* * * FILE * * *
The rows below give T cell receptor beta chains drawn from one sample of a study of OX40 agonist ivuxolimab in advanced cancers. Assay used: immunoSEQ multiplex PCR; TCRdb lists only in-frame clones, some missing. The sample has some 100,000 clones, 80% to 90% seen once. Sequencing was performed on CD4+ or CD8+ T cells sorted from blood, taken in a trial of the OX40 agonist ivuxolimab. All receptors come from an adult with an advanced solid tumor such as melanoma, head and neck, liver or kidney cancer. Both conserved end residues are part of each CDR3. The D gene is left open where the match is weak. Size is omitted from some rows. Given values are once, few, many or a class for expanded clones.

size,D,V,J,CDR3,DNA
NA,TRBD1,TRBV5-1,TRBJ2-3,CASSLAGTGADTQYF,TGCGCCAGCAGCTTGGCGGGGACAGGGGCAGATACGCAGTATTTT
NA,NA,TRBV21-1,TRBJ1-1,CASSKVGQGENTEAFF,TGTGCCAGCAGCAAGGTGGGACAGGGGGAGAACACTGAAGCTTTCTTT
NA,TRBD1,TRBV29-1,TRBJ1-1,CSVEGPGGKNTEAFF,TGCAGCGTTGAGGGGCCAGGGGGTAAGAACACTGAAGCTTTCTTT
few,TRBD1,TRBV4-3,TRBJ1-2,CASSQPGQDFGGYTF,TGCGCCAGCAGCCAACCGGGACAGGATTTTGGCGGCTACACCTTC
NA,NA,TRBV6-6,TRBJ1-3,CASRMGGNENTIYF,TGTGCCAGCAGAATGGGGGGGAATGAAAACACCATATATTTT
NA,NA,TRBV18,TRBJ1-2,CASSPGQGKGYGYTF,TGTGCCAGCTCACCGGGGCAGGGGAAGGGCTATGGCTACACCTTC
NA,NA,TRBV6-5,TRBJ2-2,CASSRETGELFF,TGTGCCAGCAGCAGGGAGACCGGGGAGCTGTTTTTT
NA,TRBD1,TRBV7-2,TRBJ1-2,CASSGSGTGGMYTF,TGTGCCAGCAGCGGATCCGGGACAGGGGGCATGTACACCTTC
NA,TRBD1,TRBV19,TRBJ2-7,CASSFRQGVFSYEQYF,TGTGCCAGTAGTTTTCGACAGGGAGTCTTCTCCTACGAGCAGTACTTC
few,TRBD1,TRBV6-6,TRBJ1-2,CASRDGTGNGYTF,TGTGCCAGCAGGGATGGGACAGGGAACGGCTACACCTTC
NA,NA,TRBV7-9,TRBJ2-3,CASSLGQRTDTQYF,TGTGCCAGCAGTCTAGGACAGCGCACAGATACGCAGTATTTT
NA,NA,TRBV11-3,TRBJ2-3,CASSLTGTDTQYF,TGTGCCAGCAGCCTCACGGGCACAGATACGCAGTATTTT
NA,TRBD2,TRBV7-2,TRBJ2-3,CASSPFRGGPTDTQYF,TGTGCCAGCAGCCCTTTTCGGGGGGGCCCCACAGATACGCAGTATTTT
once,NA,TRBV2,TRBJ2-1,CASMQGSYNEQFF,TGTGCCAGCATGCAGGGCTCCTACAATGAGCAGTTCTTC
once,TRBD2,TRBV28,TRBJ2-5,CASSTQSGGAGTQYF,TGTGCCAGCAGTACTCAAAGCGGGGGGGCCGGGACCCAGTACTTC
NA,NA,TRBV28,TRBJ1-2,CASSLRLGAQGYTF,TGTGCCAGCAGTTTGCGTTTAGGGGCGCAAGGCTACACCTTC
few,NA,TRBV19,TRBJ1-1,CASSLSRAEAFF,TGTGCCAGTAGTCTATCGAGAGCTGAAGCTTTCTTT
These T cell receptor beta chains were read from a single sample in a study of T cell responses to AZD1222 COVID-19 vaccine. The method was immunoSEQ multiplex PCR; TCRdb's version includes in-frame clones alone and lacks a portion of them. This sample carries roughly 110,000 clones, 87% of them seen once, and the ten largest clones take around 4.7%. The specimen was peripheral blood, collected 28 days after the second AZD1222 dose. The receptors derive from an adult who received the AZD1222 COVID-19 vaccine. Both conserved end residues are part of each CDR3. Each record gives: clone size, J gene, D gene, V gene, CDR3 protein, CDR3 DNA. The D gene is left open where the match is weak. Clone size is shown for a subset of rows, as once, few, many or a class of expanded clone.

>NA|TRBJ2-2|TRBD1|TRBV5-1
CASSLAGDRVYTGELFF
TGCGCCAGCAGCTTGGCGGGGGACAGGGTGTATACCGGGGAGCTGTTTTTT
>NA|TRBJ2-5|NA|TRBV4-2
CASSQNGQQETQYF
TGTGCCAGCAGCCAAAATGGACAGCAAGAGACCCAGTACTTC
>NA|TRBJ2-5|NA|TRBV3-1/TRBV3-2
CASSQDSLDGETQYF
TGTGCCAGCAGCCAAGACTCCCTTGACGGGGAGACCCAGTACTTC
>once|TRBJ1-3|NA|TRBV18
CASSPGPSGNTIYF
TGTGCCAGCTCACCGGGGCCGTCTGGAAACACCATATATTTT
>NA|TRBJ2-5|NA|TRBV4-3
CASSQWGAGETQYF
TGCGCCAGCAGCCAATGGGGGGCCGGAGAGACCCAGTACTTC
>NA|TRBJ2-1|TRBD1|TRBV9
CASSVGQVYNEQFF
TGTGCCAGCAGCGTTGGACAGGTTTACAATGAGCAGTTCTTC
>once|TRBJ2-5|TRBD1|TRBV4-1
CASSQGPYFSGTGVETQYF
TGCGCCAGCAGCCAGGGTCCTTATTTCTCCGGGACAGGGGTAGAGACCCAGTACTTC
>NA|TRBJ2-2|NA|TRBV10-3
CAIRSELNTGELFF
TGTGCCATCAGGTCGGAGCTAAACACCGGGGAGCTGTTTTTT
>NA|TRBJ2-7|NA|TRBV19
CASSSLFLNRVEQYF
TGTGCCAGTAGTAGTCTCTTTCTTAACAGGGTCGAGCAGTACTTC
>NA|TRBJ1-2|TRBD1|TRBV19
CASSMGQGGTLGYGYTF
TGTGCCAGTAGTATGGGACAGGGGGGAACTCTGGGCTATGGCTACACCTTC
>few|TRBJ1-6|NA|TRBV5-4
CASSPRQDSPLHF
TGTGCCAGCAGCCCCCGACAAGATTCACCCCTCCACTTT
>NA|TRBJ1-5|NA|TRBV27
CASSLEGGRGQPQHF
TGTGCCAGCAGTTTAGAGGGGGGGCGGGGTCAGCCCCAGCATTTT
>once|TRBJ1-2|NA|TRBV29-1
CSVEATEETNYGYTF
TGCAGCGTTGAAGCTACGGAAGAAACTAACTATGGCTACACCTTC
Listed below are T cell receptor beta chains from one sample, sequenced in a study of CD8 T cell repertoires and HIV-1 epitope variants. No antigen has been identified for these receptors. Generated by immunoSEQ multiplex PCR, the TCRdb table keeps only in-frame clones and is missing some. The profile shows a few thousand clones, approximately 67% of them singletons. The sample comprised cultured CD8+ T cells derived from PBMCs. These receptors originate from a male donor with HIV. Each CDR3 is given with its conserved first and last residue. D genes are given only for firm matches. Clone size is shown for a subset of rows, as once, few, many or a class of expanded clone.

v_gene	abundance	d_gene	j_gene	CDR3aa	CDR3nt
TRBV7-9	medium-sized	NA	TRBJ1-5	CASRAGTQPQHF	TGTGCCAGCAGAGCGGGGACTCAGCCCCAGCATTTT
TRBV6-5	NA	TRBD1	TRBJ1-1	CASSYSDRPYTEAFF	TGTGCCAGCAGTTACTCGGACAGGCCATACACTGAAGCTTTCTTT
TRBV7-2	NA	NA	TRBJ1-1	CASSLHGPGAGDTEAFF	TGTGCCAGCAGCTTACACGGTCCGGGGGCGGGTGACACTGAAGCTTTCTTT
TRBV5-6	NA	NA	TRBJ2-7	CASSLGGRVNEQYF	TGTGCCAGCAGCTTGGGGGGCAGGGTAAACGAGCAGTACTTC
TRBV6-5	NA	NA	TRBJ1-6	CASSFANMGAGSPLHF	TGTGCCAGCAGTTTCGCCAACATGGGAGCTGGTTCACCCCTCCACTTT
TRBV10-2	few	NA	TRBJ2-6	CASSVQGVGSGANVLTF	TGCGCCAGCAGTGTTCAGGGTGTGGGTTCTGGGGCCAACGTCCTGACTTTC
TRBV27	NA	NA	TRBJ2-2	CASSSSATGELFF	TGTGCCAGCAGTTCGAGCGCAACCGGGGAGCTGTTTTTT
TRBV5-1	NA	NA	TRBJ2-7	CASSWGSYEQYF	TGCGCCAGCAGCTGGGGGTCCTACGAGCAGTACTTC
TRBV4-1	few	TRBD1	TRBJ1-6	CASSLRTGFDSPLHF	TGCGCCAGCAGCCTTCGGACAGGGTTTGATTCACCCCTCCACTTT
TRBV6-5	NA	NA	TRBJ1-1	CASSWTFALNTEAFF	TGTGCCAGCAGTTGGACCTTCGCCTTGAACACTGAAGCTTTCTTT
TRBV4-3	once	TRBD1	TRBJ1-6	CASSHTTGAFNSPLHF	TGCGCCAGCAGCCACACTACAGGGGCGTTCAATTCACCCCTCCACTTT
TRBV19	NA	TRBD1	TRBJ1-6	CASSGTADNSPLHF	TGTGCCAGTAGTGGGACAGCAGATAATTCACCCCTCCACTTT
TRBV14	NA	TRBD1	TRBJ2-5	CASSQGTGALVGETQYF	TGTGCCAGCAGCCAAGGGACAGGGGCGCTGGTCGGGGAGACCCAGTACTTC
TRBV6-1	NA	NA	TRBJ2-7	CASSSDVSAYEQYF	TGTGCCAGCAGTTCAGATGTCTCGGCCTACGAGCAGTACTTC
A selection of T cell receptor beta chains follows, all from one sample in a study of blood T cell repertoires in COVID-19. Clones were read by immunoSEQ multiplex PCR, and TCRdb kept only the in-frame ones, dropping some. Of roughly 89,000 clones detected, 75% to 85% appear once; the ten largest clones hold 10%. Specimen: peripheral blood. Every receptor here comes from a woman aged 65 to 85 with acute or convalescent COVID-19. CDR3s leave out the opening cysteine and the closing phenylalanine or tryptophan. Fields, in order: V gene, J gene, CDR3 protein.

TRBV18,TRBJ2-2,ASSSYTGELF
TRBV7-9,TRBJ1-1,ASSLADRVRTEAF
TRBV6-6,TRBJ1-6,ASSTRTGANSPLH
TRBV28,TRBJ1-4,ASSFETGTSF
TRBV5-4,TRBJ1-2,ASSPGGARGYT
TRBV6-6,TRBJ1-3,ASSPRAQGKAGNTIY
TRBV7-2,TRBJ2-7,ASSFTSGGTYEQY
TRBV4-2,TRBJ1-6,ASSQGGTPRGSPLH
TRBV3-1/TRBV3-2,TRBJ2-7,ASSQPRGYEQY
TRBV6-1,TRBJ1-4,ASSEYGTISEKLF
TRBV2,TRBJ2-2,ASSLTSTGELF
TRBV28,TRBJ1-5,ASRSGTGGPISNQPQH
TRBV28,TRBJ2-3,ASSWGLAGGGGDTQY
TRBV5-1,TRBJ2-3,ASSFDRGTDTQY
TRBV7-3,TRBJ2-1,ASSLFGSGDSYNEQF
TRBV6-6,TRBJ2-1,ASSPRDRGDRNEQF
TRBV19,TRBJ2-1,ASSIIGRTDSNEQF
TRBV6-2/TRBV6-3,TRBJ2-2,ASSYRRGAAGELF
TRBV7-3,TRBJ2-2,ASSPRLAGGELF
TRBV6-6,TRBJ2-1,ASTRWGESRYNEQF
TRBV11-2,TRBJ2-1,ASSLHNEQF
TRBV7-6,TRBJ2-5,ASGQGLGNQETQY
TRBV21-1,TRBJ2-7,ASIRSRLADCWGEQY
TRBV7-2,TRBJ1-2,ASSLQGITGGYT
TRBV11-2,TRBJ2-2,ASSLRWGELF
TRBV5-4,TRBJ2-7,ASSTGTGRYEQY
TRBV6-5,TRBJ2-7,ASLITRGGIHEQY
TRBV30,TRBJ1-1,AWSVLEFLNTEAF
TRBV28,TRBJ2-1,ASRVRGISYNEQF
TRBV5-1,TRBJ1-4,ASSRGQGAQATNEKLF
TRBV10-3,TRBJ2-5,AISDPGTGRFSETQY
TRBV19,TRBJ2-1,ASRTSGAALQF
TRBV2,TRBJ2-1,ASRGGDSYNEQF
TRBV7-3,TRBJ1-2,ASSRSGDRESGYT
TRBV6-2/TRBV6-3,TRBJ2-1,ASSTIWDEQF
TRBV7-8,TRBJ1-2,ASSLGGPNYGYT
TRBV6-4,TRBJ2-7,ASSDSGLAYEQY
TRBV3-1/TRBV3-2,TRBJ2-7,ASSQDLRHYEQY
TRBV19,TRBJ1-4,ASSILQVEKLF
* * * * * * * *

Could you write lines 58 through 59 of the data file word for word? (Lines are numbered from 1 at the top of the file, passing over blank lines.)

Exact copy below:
CSVEATEETNYGYTF
TGCAGCGTTGAAGCTACGGAAGAAACTAACTATGGCTACACCTTC